Personal relationships of any kind at work are fraught with difficulties.
Perhaps one of the most problematic is when an affair starts between two colleagues, especially when their partners or families are known to others in the team. Even just having met someone’s wife or husband briefly can make it seem so much more ‘real’ and raise all sorts of moral and obligatory issues.
If you feel that the relationship is in any way jeopardising your work or the goals of the company, you are entitled to speak to your boss, line manager or HR manager. Keep it non-judgemental though, even if you are aware of their personal circumstances, because you will end up looking nosey and bitter. Stick to the facts. You could say “A personal relationship in our department is making the organisation of the Christmas party/conference/whatever rather difficult.” It is most likely that they already know about the situation and are just as keen as you for it not to affect the workplace.
If Your Boss is Involved
If one of the participants in the relationship is your boss, you may be feeling as though their emotional attachment to a colleague is making your day to day job harder and showing favouritism. This, too, is worth addressing, although be clear that you have actual reasons as opposed to just a sense of injustice. Do not feel as though you have to cover up for your boss. A good boss would not put you in such a difficult position. If perhaps their wife or husband calls when you know they are at a ‘meeting’, then the best thing to do would be take a message as normal then ask to speak to your boss as soon as possible. You could carefully say, “Your wife called when you were out this morning.” They may address the issue with you, without you having to push it. Although if they do not and it happens again, you could say that you are not prepared to do that a third time or that you are uncomfortable with covering up his situation.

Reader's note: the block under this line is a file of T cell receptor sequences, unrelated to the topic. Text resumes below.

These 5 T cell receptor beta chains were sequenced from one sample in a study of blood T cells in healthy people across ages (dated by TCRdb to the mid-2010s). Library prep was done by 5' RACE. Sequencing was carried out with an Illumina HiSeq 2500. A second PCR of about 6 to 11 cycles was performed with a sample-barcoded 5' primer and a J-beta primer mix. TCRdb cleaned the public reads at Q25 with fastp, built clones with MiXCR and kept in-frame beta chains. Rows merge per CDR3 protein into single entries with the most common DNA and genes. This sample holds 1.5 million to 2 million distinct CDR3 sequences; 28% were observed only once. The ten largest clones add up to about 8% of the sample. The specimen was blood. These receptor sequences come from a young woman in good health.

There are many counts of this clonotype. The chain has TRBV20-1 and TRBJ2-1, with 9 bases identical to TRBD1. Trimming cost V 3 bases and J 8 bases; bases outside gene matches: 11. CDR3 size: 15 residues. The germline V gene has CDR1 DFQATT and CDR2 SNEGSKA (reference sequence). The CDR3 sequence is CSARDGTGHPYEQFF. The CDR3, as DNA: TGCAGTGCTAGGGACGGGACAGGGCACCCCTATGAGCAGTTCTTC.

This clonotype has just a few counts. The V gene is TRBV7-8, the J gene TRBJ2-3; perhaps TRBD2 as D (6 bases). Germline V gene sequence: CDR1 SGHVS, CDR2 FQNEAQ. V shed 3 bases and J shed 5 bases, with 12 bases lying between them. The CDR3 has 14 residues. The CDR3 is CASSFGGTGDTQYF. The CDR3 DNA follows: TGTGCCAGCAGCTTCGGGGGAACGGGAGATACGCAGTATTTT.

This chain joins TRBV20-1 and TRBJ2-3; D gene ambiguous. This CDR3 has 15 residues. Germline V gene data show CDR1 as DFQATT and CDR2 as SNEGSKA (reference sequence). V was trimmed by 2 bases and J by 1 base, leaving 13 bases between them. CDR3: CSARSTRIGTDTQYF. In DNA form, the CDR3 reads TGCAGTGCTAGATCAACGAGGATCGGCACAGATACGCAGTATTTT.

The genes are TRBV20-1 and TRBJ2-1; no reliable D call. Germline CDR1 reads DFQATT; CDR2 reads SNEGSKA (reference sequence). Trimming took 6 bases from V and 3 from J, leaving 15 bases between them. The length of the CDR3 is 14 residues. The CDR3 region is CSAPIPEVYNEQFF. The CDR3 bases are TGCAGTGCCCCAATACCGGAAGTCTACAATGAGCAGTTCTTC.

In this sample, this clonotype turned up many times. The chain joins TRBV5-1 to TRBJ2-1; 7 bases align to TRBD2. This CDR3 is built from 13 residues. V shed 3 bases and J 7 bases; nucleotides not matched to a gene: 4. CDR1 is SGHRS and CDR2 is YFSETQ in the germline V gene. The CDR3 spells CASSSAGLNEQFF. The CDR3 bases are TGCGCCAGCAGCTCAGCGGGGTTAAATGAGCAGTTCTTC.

If You Know Their Partner
Other issues that may make dealing with colleagues having an affair is if you catch them in a compromising position or if their partner or a family member also works for the same company, or is well known to the organisation. It is not your job to judge their behaviour on moral grounds, although it is perfectly acceptable to not wish to cover up any behaviour you are not comfortable with. Turning a blind eye and telling tales are quite different matters, especially as office romances have a tendency to fizzle out.
When the Relationship Ends
Of course, the fizzling out of such dalliances also has a habit of making for uncomfortable working environments. If the couple break up and both continue working with you, how you conducted yourself when they were together will make a difference to the situation now. It is best not to get involved with the juicy gossip in the first place as you will be an obvious target to go through all the details of the break up. You do not wish to be seen to ‘take sides’ or indeed to know about the minutiae of the relationship. Better, then, to remain focused on your work and not be a part of office gossip, unless you feel it is having a detrimental affect on your career.